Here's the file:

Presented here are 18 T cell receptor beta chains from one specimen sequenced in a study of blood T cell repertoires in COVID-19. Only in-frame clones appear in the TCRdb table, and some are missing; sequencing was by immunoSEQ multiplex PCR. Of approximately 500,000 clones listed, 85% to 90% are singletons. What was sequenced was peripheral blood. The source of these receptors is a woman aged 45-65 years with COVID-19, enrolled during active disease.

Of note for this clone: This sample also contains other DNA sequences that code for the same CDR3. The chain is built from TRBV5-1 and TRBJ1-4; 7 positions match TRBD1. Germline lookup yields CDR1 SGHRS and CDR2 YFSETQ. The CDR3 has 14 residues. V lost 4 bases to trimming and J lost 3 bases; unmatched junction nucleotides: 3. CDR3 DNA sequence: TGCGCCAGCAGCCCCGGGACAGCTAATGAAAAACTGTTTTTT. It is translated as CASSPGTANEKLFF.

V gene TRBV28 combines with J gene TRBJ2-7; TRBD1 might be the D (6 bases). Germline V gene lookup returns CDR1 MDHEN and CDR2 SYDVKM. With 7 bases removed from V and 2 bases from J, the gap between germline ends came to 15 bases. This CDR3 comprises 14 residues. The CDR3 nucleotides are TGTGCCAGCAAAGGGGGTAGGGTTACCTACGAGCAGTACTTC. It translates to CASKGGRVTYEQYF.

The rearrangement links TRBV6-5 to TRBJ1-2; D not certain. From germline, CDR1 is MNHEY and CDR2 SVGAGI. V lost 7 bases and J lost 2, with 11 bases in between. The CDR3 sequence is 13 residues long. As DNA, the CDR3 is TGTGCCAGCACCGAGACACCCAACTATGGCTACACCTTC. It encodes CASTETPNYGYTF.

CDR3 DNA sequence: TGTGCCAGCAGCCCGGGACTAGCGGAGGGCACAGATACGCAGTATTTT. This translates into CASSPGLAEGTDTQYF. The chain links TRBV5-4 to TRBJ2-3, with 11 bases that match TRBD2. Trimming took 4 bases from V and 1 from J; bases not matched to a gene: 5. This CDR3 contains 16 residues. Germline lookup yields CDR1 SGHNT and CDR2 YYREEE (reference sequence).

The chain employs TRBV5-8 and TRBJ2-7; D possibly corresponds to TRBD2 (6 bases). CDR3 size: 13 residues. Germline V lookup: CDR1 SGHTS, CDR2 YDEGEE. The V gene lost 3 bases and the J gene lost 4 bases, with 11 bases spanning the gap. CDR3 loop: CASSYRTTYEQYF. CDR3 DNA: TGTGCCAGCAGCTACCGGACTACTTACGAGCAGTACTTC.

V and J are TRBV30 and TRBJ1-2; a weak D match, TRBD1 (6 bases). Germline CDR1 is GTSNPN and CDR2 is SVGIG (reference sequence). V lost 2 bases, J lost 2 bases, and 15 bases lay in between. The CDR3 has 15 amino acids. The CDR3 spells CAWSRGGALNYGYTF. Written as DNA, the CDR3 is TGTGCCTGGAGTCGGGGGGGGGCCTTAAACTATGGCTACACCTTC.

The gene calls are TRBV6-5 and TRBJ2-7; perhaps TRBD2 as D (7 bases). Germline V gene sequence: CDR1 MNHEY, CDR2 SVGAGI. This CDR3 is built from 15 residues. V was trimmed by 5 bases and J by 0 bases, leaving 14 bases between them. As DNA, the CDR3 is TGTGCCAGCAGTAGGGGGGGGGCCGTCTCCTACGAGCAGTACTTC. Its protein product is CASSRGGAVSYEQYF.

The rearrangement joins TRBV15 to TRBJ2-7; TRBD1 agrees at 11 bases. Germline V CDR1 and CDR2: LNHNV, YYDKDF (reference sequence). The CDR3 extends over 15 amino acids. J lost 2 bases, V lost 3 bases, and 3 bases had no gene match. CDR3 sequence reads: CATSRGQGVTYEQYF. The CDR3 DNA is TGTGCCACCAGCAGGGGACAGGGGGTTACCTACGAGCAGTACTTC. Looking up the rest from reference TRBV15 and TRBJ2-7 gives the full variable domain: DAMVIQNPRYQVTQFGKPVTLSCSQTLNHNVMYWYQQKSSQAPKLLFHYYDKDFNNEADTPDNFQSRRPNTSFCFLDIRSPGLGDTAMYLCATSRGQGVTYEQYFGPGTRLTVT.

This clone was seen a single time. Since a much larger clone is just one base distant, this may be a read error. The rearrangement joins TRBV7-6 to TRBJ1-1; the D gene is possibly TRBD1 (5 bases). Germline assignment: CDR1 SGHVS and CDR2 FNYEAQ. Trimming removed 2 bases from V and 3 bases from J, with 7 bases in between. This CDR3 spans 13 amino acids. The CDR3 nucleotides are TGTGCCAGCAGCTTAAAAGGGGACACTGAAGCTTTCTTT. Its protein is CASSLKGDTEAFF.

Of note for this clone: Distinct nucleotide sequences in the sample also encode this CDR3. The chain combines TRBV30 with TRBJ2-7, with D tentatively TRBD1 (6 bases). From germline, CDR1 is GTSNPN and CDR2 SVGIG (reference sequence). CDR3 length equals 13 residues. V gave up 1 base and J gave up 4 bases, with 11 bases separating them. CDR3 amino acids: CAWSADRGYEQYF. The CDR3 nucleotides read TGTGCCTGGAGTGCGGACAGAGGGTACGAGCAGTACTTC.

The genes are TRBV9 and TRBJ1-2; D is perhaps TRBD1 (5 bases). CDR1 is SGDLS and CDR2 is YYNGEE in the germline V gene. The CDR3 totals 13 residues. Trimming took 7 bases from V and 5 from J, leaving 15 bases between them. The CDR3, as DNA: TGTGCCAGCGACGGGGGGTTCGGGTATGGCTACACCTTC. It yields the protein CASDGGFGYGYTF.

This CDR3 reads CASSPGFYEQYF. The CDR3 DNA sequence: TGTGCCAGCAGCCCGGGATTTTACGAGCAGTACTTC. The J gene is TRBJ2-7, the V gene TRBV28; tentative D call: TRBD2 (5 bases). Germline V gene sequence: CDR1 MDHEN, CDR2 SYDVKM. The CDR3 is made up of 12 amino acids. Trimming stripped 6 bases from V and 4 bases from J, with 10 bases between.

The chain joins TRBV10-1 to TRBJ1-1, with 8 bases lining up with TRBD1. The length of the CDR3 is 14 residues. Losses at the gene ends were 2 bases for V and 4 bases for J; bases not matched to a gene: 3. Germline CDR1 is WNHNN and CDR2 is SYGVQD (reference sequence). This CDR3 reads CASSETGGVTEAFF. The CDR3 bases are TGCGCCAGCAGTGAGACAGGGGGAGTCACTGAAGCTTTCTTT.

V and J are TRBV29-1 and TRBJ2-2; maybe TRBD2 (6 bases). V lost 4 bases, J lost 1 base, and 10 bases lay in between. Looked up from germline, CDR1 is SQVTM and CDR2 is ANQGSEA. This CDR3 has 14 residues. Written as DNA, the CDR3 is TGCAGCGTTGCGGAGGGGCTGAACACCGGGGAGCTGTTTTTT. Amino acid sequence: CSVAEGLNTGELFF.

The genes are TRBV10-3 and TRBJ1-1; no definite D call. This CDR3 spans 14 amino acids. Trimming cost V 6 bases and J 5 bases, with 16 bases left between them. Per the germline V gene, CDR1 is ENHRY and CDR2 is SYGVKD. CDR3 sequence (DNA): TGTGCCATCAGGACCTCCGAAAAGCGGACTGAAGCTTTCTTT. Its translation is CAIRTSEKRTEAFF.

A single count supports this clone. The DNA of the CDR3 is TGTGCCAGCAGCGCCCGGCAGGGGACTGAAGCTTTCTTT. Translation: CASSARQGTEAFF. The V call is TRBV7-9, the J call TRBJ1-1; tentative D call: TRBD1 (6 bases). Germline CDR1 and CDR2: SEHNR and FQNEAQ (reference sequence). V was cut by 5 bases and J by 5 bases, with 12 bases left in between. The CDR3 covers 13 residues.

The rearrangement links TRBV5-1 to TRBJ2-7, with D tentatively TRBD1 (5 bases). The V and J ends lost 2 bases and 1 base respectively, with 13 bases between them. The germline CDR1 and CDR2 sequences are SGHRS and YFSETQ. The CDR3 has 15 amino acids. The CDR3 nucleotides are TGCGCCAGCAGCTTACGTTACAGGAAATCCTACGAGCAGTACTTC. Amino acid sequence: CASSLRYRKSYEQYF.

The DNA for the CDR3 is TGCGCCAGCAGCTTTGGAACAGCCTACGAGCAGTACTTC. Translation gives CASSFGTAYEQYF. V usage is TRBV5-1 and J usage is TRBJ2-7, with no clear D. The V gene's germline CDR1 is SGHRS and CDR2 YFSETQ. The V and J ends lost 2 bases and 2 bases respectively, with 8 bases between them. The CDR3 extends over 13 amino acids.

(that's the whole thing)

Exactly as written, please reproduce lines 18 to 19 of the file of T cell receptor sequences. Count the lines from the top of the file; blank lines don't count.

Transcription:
The rearrangement links TRBV5-1 to TRBJ2-7, with D tentatively TRBD1 (5 bases). The V and J ends lost 2 bases and 1 base respectively, with 13 bases between them. The germline CDR1 and CDR2 sequences are SGHRS and YFSETQ. The CDR3 has 15 amino acids. The CDR3 nucleotides are TGCGCCAGCAGCTTACGTTACAGGAAATCCTACGAGCAGTACTTC. Amino acid sequence: CASSLRYRKSYEQYF.

The DNA for the CDR3 is TGCGCCAGCAGCTTTGGAACAGCCTACGAGCAGTACTTC. Translation gives CASSFGTAYEQYF. V usage is TRBV5-1 and J usage is TRBJ2-7, with no clear D. The V gene's germline CDR1 is SGHRS and CDR2 YFSETQ. The V and J ends lost 2 bases and 2 bases respectively, with 8 bases between them. The CDR3 extends over 13 amino acids.